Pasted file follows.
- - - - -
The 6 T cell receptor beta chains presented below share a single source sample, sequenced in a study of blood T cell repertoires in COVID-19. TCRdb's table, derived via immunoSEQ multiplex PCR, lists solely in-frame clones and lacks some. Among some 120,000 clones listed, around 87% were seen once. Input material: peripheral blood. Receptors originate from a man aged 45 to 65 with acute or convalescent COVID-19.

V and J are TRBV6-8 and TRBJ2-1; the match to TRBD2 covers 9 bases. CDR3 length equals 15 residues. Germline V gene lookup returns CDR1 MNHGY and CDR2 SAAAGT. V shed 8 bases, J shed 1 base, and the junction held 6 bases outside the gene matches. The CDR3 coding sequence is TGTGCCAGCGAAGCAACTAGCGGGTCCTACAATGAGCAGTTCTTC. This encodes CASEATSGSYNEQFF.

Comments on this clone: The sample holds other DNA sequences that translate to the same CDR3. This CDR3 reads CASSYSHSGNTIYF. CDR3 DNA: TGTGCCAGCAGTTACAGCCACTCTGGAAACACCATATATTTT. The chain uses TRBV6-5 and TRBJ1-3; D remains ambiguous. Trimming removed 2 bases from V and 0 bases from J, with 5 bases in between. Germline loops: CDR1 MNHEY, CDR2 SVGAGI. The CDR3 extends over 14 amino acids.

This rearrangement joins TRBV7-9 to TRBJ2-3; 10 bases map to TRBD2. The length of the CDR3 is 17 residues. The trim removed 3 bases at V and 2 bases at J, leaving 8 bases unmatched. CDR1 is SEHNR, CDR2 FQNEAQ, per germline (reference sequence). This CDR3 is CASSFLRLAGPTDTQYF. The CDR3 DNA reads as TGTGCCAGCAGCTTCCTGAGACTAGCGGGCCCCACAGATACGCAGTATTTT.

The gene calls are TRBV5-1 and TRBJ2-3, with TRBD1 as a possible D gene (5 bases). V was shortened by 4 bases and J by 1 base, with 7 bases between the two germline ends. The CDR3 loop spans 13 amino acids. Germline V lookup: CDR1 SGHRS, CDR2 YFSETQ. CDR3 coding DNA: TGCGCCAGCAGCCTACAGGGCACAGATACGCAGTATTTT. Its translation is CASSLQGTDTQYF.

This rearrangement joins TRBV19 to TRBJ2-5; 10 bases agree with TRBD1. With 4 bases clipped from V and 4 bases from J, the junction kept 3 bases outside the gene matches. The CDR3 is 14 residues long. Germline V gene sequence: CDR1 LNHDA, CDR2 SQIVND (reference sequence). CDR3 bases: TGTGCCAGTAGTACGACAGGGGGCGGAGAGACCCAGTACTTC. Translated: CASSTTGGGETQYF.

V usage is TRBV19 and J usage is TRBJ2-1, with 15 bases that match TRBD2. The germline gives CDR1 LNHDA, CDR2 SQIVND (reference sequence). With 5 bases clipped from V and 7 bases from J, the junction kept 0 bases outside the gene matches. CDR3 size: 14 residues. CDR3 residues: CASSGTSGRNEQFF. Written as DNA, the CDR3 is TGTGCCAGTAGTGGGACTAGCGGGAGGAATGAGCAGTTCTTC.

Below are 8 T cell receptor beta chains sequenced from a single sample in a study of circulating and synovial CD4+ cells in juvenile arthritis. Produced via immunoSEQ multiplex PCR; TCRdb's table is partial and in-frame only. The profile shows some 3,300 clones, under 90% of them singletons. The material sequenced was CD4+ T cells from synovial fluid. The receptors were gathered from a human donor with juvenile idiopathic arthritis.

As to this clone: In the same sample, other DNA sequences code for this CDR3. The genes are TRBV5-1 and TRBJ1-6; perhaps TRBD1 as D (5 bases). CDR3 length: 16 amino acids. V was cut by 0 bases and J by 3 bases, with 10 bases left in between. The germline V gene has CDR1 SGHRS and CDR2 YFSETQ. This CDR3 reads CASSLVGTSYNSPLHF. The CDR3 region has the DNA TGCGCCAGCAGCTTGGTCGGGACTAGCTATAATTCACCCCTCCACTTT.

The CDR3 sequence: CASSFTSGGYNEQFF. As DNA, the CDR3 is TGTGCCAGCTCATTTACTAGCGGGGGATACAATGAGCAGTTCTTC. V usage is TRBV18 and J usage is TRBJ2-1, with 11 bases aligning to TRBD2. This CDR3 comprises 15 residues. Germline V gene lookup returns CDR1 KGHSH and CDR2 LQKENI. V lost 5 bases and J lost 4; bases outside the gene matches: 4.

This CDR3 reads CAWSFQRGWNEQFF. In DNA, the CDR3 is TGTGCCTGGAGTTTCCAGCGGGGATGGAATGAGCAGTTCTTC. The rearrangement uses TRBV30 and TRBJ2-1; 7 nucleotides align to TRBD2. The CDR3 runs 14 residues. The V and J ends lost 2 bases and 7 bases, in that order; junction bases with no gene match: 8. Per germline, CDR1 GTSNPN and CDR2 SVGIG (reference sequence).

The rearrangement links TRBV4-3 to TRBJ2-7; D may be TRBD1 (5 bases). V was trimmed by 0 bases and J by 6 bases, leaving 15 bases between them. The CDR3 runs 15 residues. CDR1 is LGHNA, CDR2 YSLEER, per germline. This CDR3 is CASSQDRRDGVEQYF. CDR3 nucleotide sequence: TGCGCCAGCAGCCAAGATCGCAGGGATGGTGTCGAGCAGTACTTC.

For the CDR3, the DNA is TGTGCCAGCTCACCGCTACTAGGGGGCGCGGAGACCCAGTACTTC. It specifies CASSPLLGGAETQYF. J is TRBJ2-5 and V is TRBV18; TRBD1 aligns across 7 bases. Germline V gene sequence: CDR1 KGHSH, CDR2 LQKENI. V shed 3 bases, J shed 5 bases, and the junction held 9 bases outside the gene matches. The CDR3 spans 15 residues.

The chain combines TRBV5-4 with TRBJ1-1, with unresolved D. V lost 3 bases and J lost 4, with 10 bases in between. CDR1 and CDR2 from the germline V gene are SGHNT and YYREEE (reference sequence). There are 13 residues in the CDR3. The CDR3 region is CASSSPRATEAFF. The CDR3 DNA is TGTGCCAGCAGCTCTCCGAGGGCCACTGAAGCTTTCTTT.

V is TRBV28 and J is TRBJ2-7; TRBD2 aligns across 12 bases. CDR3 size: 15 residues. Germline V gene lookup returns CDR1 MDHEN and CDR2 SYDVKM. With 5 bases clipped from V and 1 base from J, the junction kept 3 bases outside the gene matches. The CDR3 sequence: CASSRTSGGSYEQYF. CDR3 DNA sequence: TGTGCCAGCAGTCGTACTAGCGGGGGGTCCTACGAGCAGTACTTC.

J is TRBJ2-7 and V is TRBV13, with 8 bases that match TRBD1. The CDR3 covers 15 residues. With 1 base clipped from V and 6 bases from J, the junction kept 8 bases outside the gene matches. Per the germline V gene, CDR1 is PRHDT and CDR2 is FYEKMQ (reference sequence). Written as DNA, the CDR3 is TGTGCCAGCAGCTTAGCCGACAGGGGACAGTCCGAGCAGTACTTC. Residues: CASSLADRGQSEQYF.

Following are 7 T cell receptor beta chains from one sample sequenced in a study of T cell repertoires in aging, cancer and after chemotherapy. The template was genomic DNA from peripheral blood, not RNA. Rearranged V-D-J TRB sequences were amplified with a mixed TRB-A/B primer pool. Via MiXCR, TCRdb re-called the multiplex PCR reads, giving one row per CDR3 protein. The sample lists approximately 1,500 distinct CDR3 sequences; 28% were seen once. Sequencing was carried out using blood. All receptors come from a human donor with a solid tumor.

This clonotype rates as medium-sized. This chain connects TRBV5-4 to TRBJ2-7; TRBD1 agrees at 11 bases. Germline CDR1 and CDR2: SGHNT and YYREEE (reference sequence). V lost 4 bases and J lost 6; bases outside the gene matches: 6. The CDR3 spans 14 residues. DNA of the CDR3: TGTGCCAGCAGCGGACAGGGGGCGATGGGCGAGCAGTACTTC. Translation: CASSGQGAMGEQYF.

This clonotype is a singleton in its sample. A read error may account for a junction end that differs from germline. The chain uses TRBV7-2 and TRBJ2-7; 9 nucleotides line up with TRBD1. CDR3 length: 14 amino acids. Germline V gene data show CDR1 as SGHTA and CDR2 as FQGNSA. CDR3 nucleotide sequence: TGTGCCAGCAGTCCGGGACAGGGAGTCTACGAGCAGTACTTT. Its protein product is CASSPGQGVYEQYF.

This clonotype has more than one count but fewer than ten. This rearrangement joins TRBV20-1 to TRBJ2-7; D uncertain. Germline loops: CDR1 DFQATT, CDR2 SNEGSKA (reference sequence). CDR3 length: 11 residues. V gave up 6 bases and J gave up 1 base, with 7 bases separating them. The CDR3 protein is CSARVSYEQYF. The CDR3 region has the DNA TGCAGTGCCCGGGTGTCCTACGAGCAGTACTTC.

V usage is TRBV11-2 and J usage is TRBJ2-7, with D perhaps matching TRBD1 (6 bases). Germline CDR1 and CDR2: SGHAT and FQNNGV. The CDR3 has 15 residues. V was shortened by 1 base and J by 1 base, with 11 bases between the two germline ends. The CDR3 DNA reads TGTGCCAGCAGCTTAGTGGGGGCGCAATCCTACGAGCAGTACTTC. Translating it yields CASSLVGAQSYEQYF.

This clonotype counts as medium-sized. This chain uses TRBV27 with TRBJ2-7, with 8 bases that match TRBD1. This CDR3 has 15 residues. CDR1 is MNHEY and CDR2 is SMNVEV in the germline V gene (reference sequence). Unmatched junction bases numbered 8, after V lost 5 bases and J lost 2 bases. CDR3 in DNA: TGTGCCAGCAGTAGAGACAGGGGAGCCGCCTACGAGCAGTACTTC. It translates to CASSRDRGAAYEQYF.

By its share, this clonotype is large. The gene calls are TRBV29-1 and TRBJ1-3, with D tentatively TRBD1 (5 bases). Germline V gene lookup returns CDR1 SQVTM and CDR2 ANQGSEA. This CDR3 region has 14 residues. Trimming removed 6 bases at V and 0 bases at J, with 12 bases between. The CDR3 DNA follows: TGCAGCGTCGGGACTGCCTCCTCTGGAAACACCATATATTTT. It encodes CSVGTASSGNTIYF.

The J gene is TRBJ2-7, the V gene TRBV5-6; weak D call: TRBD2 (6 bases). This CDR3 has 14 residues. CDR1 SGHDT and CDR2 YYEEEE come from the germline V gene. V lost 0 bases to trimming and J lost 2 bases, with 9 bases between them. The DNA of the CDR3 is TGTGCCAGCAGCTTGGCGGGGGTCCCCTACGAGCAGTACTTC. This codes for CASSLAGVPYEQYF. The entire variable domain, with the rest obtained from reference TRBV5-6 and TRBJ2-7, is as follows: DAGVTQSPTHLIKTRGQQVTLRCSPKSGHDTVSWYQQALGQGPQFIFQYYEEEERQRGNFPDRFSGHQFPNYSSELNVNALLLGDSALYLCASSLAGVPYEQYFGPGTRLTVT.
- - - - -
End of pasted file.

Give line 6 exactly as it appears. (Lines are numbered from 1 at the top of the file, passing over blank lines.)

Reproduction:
This rearrangement joins TRBV19 to TRBJ2-5; 10 bases agree with TRBD1. With 4 bases clipped from V and 4 bases from J, the junction kept 3 bases outside the gene matches. The CDR3 is 14 residues long. Germline V gene sequence: CDR1 LNHDA, CDR2 SQIVND (reference sequence). CDR3 bases: TGTGCCAGTAGTACGACAGGGGGCGGAGAGACCCAGTACTTC. Translated: CASSTTGGGETQYF.